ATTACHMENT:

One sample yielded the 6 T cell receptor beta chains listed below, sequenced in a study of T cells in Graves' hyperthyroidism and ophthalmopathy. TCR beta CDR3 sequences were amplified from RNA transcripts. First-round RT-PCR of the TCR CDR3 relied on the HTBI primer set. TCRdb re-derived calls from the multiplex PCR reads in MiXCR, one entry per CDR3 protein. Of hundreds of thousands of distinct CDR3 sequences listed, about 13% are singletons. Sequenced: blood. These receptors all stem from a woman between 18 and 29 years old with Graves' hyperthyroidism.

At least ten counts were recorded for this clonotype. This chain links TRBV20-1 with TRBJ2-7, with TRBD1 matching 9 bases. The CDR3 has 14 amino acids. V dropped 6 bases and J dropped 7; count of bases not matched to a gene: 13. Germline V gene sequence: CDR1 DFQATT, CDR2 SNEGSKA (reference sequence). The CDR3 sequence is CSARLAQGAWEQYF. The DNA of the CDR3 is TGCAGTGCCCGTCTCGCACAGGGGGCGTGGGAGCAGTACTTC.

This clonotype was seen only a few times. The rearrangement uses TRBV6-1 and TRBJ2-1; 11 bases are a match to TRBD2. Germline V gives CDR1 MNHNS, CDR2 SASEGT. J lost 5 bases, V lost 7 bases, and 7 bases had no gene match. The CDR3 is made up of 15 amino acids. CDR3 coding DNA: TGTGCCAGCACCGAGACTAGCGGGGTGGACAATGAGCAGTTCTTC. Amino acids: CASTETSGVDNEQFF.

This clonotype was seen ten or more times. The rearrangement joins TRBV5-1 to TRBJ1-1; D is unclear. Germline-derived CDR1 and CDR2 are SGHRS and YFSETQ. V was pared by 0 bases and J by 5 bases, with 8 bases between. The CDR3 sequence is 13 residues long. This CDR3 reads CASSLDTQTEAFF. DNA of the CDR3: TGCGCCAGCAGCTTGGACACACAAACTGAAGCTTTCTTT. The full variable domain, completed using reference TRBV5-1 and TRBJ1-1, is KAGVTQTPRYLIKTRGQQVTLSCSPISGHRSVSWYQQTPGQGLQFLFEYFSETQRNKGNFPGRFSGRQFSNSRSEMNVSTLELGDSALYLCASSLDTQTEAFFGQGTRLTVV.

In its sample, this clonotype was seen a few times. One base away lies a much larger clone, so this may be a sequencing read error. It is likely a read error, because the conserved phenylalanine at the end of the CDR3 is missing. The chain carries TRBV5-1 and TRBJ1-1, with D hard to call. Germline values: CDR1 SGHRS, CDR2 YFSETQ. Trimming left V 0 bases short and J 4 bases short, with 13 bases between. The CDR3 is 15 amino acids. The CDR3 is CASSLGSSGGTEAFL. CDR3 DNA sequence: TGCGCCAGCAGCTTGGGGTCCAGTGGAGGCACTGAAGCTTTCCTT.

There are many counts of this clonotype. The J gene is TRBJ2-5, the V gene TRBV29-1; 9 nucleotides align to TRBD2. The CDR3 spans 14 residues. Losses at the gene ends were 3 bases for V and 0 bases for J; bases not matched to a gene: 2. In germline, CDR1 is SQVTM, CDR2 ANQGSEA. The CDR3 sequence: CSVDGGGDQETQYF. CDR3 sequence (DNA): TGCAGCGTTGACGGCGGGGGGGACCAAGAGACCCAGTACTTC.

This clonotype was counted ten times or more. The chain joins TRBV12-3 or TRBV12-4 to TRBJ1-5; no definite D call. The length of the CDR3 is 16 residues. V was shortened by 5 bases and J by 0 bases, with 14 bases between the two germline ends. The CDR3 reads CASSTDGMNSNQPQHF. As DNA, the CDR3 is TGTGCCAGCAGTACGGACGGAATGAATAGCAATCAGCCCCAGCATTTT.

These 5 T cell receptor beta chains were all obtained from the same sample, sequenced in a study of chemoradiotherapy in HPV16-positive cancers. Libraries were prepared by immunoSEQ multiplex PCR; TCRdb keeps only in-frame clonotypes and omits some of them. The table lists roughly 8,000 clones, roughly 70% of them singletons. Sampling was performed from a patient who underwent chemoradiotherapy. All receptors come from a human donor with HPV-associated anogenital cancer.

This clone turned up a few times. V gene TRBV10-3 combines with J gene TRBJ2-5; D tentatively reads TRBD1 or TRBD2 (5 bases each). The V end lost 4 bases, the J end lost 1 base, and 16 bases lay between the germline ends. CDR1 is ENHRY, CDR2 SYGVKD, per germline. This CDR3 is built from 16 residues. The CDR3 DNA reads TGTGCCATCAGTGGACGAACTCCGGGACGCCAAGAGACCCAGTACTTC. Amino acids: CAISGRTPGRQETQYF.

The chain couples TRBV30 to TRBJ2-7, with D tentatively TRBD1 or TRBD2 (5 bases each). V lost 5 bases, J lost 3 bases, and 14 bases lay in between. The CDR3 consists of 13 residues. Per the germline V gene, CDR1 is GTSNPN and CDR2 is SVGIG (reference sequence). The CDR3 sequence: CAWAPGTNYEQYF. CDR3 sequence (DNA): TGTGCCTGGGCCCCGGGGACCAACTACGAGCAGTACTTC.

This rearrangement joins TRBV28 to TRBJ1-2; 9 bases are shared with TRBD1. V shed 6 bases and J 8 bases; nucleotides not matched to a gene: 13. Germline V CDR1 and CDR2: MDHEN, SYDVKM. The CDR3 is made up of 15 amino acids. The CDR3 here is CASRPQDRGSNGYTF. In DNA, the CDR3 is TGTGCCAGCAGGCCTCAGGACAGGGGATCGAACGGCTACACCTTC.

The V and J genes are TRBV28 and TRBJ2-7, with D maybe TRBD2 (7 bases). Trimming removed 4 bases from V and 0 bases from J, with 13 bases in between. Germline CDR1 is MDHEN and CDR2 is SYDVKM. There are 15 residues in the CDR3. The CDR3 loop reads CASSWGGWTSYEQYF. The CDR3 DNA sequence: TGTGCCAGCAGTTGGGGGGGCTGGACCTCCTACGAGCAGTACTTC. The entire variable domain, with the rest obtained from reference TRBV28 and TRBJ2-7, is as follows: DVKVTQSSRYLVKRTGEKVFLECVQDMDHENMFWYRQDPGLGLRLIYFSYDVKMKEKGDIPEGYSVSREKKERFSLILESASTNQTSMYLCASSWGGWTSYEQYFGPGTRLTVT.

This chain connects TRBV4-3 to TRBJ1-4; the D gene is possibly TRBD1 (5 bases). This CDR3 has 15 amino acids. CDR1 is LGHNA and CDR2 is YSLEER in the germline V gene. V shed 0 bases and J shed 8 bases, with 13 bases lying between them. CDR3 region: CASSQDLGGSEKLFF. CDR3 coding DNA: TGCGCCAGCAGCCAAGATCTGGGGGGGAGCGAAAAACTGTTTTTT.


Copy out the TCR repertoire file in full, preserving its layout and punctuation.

One sample yielded the 6 T cell receptor beta chains listed below, sequenced in a study of T cells in Graves' hyperthyroidism and ophthalmopathy. TCR beta CDR3 sequences were amplified from RNA transcripts. First-round RT-PCR of the TCR CDR3 relied on the HTBI primer set. TCRdb re-derived calls from the multiplex PCR reads in MiXCR, one entry per CDR3 protein. Of hundreds of thousands of distinct CDR3 sequences listed, about 13% are singletons. Sequenced: blood. These receptors all stem from a woman between 18 and 29 years old with Graves' hyperthyroidism.

At least ten counts were recorded for this clonotype. This chain links TRBV20-1 with TRBJ2-7, with TRBD1 matching 9 bases. The CDR3 has 14 amino acids. V dropped 6 bases and J dropped 7; count of bases not matched to a gene: 13. Germline V gene sequence: CDR1 DFQATT, CDR2 SNEGSKA (reference sequence). The CDR3 sequence is CSARLAQGAWEQYF. The DNA of the CDR3 is TGCAGTGCCCGTCTCGCACAGGGGGCGTGGGAGCAGTACTTC.

This clonotype was seen only a few times. The rearrangement uses TRBV6-1 and TRBJ2-1; 11 bases are a match to TRBD2. Germline V gives CDR1 MNHNS, CDR2 SASEGT. J lost 5 bases, V lost 7 bases, and 7 bases had no gene match. The CDR3 is made up of 15 amino acids. CDR3 coding DNA: TGTGCCAGCACCGAGACTAGCGGGGTGGACAATGAGCAGTTCTTC. Amino acids: CASTETSGVDNEQFF.

This clonotype was seen ten or more times. The rearrangement joins TRBV5-1 to TRBJ1-1; D is unclear. Germline-derived CDR1 and CDR2 are SGHRS and YFSETQ. V was pared by 0 bases and J by 5 bases, with 8 bases between. The CDR3 sequence is 13 residues long. This CDR3 reads CASSLDTQTEAFF. DNA of the CDR3: TGCGCCAGCAGCTTGGACACACAAACTGAAGCTTTCTTT. The full variable domain, completed using reference TRBV5-1 and TRBJ1-1, is KAGVTQTPRYLIKTRGQQVTLSCSPISGHRSVSWYQQTPGQGLQFLFEYFSETQRNKGNFPGRFSGRQFSNSRSEMNVSTLELGDSALYLCASSLDTQTEAFFGQGTRLTVV.

In its sample, this clonotype was seen a few times. One base away lies a much larger clone, so this may be a sequencing read error. It is likely a read error, because the conserved phenylalanine at the end of the CDR3 is missing. The chain carries TRBV5-1 and TRBJ1-1, with D hard to call. Germline values: CDR1 SGHRS, CDR2 YFSETQ. Trimming left V 0 bases short and J 4 bases short, with 13 bases between. The CDR3 is 15 amino acids. The CDR3 is CASSLGSSGGTEAFL. CDR3 DNA sequence: TGCGCCAGCAGCTTGGGGTCCAGTGGAGGCACTGAAGCTTTCCTT.

There are many counts of this clonotype. The J gene is TRBJ2-5, the V gene TRBV29-1; 9 nucleotides align to TRBD2. The CDR3 spans 14 residues. Losses at the gene ends were 3 bases for V and 0 bases for J; bases not matched to a gene: 2. In germline, CDR1 is SQVTM, CDR2 ANQGSEA. The CDR3 sequence: CSVDGGGDQETQYF. CDR3 sequence (DNA): TGCAGCGTTGACGGCGGGGGGGACCAAGAGACCCAGTACTTC.

This clonotype was counted ten times or more. The chain joins TRBV12-3 or TRBV12-4 to TRBJ1-5; no definite D call. The length of the CDR3 is 16 residues. V was shortened by 5 bases and J by 0 bases, with 14 bases between the two germline ends. The CDR3 reads CASSTDGMNSNQPQHF. As DNA, the CDR3 is TGTGCCAGCAGTACGGACGGAATGAATAGCAATCAGCCCCAGCATTTT.

These 5 T cell receptor beta chains were all obtained from the same sample, sequenced in a study of chemoradiotherapy in HPV16-positive cancers. Libraries were prepared by immunoSEQ multiplex PCR; TCRdb keeps only in-frame clonotypes and omits some of them. The table lists roughly 8,000 clones, roughly 70% of them singletons. Sampling was performed from a patient who underwent chemoradiotherapy. All receptors come from a human donor with HPV-associated anogenital cancer.

This clone turned up a few times. V gene TRBV10-3 combines with J gene TRBJ2-5; D tentatively reads TRBD1 or TRBD2 (5 bases each). The V end lost 4 bases, the J end lost 1 base, and 16 bases lay between the germline ends. CDR1 is ENHRY, CDR2 SYGVKD, per germline. This CDR3 is built from 16 residues. The CDR3 DNA reads TGTGCCATCAGTGGACGAACTCCGGGACGCCAAGAGACCCAGTACTTC. Amino acids: CAISGRTPGRQETQYF.

The chain couples TRBV30 to TRBJ2-7, with D tentatively TRBD1 or TRBD2 (5 bases each). V lost 5 bases, J lost 3 bases, and 14 bases lay in between. The CDR3 consists of 13 residues. Per the germline V gene, CDR1 is GTSNPN and CDR2 is SVGIG (reference sequence). The CDR3 sequence: CAWAPGTNYEQYF. CDR3 sequence (DNA): TGTGCCTGGGCCCCGGGGACCAACTACGAGCAGTACTTC.

This rearrangement joins TRBV28 to TRBJ1-2; 9 bases are shared with TRBD1. V shed 6 bases and J 8 bases; nucleotides not matched to a gene: 13. Germline V CDR1 and CDR2: MDHEN, SYDVKM. The CDR3 is made up of 15 amino acids. The CDR3 here is CASRPQDRGSNGYTF. In DNA, the CDR3 is TGTGCCAGCAGGCCTCAGGACAGGGGATCGAACGGCTACACCTTC.

The V and J genes are TRBV28 and TRBJ2-7, with D maybe TRBD2 (7 bases). Trimming removed 4 bases from V and 0 bases from J, with 13 bases in between. Germline CDR1 is MDHEN and CDR2 is SYDVKM. There are 15 residues in the CDR3. The CDR3 loop reads CASSWGGWTSYEQYF. The CDR3 DNA sequence: TGTGCCAGCAGTTGGGGGGGCTGGACCTCCTACGAGCAGTACTTC. The entire variable domain, with the rest obtained from reference TRBV28 and TRBJ2-7, is as follows: DVKVTQSSRYLVKRTGEKVFLECVQDMDHENMFWYRQDPGLGLRLIYFSYDVKMKEKGDIPEGYSVSREKKERFSLILESASTNQTSMYLCASSWGGWTSYEQYFGPGTRLTVT.

This chain connects TRBV4-3 to TRBJ1-4; the D gene is possibly TRBD1 (5 bases). This CDR3 has 15 amino acids. CDR1 is LGHNA and CDR2 is YSLEER in the germline V gene. V shed 0 bases and J shed 8 bases, with 13 bases lying between them. CDR3 region: CASSQDLGGSEKLFF. CDR3 coding DNA: TGCGCCAGCAGCCAAGATCTGGGGGGGAGCGAAAAACTGTTTTTT.